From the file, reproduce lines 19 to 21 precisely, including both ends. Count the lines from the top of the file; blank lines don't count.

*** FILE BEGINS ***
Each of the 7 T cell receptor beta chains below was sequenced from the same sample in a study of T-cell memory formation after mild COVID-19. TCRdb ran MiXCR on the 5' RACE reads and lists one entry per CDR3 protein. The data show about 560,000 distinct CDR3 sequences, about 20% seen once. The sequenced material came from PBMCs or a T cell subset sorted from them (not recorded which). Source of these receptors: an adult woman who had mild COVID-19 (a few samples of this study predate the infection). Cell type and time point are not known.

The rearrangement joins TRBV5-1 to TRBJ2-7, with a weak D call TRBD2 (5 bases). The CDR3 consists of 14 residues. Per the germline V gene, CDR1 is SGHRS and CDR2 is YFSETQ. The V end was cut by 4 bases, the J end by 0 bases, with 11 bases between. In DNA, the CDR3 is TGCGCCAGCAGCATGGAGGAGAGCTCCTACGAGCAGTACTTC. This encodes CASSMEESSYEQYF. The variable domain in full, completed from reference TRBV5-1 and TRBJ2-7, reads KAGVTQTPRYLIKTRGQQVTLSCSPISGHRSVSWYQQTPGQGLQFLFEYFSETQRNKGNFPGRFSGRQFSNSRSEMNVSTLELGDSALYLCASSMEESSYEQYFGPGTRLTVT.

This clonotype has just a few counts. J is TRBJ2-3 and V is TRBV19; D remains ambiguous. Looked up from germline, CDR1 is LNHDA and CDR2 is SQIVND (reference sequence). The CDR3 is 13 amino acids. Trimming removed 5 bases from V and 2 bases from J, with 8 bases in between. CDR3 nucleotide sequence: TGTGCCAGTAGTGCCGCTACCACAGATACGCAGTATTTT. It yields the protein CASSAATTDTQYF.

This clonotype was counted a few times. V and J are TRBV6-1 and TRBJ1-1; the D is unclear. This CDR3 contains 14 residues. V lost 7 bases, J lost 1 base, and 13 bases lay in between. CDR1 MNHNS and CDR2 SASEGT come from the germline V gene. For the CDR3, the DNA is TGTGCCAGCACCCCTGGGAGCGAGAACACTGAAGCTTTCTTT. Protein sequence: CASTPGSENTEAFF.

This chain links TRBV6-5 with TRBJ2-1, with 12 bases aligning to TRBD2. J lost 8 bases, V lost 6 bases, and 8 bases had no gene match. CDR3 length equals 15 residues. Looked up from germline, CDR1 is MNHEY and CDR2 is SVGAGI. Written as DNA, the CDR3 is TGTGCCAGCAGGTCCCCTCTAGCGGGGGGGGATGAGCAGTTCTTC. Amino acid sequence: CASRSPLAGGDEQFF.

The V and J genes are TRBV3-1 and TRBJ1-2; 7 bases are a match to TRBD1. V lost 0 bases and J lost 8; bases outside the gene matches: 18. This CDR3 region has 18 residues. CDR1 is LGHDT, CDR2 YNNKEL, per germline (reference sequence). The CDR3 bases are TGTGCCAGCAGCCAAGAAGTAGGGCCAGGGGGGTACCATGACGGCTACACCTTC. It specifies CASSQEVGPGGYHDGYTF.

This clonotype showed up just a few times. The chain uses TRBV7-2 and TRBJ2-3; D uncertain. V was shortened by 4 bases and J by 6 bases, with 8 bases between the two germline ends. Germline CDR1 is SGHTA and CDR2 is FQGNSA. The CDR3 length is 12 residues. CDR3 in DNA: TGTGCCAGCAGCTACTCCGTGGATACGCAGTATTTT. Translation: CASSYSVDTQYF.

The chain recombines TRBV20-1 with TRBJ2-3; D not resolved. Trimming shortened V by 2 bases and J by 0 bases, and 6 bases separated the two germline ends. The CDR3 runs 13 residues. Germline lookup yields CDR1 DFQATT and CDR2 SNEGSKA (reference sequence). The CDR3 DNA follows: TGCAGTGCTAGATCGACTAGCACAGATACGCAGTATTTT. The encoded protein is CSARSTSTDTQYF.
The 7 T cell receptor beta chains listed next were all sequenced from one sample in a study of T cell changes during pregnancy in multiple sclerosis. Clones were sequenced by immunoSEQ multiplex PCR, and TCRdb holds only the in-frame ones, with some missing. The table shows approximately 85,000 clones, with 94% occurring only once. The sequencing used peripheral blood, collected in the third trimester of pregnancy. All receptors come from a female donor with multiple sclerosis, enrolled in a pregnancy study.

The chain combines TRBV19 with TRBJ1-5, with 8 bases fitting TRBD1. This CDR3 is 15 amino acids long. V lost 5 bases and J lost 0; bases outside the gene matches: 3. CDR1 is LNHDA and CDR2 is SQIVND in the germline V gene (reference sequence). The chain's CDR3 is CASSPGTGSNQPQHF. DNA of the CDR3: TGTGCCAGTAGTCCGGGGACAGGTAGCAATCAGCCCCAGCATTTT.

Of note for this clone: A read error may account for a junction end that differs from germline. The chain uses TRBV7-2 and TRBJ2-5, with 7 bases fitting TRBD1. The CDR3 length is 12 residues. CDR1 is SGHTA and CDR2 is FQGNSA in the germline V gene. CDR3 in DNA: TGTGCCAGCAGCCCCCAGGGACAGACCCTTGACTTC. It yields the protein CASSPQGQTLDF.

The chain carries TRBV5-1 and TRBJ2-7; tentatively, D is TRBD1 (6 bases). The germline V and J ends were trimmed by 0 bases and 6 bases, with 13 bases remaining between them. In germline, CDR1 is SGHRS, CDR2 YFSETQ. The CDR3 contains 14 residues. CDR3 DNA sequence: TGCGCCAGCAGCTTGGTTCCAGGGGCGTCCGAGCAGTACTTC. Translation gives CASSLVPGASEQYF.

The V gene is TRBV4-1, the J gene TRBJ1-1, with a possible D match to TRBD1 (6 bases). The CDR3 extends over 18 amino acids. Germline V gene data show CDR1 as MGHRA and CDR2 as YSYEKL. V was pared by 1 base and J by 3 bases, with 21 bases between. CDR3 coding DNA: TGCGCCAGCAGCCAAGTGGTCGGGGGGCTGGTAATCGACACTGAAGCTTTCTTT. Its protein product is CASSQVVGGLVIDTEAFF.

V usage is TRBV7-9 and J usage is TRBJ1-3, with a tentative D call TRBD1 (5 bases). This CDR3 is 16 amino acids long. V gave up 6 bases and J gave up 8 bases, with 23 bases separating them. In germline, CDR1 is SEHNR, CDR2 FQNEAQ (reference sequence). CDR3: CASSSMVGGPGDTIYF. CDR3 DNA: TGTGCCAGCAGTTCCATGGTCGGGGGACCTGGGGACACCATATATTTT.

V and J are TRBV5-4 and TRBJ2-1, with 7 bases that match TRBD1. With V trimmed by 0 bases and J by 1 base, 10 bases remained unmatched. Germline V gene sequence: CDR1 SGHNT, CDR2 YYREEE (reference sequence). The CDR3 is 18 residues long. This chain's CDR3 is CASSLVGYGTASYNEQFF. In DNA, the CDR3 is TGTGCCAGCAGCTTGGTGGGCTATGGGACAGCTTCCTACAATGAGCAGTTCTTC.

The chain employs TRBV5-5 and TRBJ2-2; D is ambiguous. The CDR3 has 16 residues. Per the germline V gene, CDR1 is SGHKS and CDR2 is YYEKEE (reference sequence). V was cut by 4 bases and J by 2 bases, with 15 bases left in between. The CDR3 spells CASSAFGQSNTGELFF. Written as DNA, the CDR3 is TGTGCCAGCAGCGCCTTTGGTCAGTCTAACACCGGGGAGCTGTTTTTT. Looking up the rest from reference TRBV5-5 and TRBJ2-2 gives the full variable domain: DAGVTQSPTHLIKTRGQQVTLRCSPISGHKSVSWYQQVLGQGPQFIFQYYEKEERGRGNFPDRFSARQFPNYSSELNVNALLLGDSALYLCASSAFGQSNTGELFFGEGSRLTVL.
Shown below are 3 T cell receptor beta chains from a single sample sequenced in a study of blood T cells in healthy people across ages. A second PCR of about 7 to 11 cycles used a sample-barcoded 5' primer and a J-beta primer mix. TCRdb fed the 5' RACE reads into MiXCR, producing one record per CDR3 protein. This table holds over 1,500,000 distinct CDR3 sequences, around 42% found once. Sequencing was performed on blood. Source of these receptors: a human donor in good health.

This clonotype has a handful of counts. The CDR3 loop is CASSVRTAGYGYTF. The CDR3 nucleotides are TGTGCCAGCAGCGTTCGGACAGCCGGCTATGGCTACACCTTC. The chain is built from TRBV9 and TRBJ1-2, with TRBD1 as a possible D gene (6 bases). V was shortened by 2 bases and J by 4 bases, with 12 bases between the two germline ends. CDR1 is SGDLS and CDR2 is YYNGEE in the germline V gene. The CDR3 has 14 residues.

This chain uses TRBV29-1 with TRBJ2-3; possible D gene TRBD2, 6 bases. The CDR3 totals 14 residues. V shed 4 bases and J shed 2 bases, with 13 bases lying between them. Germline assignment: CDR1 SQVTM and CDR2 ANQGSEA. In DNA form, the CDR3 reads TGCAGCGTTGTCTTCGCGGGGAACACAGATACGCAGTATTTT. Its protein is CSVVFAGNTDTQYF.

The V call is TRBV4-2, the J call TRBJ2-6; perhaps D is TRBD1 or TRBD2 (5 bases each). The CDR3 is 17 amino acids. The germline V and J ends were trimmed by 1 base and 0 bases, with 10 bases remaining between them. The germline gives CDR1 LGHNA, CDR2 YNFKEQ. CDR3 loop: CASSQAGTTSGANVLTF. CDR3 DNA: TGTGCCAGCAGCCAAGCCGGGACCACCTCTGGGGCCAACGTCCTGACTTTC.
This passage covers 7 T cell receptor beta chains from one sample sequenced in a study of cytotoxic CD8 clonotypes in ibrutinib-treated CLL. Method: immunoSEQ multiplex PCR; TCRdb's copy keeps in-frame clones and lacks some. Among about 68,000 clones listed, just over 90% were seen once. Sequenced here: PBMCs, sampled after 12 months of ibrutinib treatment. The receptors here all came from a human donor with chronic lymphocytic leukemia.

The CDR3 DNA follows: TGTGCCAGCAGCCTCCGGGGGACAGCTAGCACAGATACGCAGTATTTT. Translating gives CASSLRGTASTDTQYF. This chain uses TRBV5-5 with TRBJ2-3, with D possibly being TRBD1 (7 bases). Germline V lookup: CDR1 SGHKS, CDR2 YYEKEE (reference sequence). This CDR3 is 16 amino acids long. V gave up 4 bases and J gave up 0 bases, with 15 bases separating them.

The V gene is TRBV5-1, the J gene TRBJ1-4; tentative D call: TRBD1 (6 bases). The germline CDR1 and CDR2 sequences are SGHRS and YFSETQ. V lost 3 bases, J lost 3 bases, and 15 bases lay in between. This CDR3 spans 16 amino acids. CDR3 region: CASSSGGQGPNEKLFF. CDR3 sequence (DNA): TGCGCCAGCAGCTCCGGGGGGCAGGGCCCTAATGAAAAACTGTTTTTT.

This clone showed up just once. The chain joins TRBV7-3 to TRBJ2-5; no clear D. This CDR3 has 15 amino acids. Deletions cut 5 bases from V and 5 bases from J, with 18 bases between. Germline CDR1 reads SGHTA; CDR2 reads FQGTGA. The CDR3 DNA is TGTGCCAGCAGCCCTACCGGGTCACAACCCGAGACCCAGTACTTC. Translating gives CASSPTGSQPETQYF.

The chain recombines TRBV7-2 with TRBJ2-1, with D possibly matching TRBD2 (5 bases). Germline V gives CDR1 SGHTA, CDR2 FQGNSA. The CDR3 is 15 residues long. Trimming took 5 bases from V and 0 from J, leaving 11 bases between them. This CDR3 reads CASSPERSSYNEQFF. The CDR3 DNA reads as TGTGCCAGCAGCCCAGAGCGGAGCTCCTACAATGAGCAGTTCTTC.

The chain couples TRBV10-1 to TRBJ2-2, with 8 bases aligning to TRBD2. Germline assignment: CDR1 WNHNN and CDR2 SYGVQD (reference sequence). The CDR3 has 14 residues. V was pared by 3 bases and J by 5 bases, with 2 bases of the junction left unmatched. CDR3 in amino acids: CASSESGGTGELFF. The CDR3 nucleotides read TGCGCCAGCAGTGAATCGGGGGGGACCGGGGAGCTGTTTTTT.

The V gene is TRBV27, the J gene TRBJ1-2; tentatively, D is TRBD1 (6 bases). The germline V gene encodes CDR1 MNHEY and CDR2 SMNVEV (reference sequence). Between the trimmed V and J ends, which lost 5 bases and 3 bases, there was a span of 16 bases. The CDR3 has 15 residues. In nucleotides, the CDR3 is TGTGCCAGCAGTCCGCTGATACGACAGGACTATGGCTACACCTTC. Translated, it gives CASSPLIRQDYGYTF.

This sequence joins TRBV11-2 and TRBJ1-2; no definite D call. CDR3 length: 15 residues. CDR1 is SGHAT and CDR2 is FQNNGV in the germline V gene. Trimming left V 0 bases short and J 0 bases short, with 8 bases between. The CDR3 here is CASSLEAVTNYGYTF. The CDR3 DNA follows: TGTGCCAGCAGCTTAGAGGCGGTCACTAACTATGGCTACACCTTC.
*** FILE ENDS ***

This chain uses TRBV29-1 with TRBJ2-3; possible D gene TRBD2, 6 bases. The CDR3 totals 14 residues. V shed 4 bases and J shed 2 bases, with 13 bases lying between them. Germline assignment: CDR1 SQVTM and CDR2 ANQGSEA. In DNA form, the CDR3 reads TGCAGCGTTGTCTTCGCGGGGAACACAGATACGCAGTATTTT. Its protein is CSVVFAGNTDTQYF.

The V call is TRBV4-2, the J call TRBJ2-6; perhaps D is TRBD1 or TRBD2 (5 bases each). The CDR3 is 17 amino acids. The germline V and J ends were trimmed by 1 base and 0 bases, with 10 bases remaining between them. The germline gives CDR1 LGHNA, CDR2 YNFKEQ. CDR3 loop: CASSQAGTTSGANVLTF. CDR3 DNA: TGTGCCAGCAGCCAAGCCGGGACCACCTCTGGGGCCAACGTCCTGACTTTC.
This passage covers 7 T cell receptor beta chains from one sample sequenced in a study of cytotoxic CD8 clonotypes in ibrutinib-treated CLL. Method: immunoSEQ multiplex PCR; TCRdb's copy keeps in-frame clones and lacks some. Among about 68,000 clones listed, just over 90% were seen once. Sequenced here: PBMCs, sampled after 12 months of ibrutinib treatment. The receptors here all came from a human donor with chronic lymphocytic leukemia.